The archive below summarizes content from the state's application for Lead State Partner in 2011.
Commissioner of Education: Kevin S. Huffman
Partner Organizations: Tennessee Science Teachers Association; Tennessee Science Education Leadership Association; STEM Leadership Council; Tennessee Academy of Science;; Tennessee Earth Science Teachers; Tennessee Environmental Educators Association; Tennessee Educators of Aquatic and Marine Sciences; Tennessee American Association of Physics Teachers; Tennessee Energy Education Network; Tennessee Association of Middle Schools; Tennessee Society of Professional Engineers
Background: The current Tennessee science standards were adopted in 2007–08, and implemented during school year 2009-2010. The next cycle of standards will coordinate with the scheduled curriculum materials adoption in school year 2015–16, which requires the adoption of standards by 2013–14, therefore, Tennessee is poised to implement new science standards according to the Next Generation Science Standards (NGSS) proposed timeline. Tennessee students must complete three units of science including biology, chemistry or physics, and one additional laboratory science course in order to meet high school graduation requirements. Currently, the Tennessee Science Curriculum Standards are broken down by grade levels in K–8 and by courses in grades 9–12. The grade level standards in grades 6–8 touch upon all subject areas, however grade six focuses on earth and space science, grade seven on life science, and grade eight on physical science. Science is state assessed in grades 3–8 through the Tennessee Comprehensive Assessment Program, and through an end of course exam in biology for high school. End of course exams in chemistry and physics are scheduled for development.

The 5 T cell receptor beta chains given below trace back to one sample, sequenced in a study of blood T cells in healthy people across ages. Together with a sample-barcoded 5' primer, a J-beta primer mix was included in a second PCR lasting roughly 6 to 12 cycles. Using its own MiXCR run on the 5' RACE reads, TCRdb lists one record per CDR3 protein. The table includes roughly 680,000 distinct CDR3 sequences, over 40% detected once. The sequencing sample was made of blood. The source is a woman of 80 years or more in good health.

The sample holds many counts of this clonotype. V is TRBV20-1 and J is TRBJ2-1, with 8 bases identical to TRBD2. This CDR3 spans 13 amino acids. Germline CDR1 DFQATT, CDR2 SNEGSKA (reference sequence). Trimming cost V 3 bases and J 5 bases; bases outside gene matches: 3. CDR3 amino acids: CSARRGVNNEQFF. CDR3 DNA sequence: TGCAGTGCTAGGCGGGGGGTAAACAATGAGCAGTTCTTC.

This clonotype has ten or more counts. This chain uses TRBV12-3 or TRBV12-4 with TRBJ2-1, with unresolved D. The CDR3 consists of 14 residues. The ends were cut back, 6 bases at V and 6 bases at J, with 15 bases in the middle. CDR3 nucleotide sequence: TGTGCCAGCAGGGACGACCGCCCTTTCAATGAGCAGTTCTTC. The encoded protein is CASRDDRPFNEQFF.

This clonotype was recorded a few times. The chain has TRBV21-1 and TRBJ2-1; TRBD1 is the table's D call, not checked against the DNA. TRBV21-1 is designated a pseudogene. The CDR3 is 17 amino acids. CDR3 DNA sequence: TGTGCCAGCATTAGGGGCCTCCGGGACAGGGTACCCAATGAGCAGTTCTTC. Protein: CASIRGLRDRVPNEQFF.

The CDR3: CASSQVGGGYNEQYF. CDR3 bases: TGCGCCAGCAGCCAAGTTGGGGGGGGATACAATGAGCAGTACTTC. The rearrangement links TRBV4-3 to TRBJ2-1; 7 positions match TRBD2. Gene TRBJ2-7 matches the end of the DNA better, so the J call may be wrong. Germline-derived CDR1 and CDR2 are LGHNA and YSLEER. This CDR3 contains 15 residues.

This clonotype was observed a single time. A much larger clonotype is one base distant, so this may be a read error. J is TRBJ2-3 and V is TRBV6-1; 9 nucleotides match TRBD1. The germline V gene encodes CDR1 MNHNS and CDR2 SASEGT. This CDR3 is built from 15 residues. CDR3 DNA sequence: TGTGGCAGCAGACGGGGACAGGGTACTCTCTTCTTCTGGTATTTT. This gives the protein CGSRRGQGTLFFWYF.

Commitment: Tennessee has a strong commitment to standards-based learning as evidenced by its adoption of the Common Core State Standards (CCSS) and its position as a governing state in the Partnership for Assessment of Readiness for College and Careers (PARCC). The state adopted the National Science Education Standards (NSES) in 1996, and expects that the State Board of Education will follow the department recommendation by adopting NGSS. Tennessee recognizes the importance of science and aims to commit to this understanding by becoming involved in the development, and eventual adoption and implementation of NGSS.
STEM Involvement: Tennessee has numerous STEM partnerships and programs that further STEM education throughout the state. The First to the Top Tennessee STEM Innovation Network (TSIN) includes post-secondary and business/industry partners that have joined together to promote STEM education and build on existing structures to provide consistent communication and outreach. The TSIN is highly significant in that it provides the support necessary for achieving the vision of the Next Generation Science Standards. Tennessee also has an active STEM Leadership Council that is well positioned to assist the state in providing quality STEM professional development for teachers, administrators, district STEM leaders, and partners. The Council will also be integral in communicating, refining and implementing NGSS in local school systems across Tennessee.
Alliances and Infrastructure: Tennessee has a myriad of district and school partners that will assist with the promotion of quality science and STEM education through the NGSS. Many district curriculum supervisors throughout the state have made commitments to actively engage in streamlining the process of local NGSS implementation. In addition, several business and industry partners, including the Science Alliance of Museums and Public Television, have expressed their desire and willingness to assist with this effort.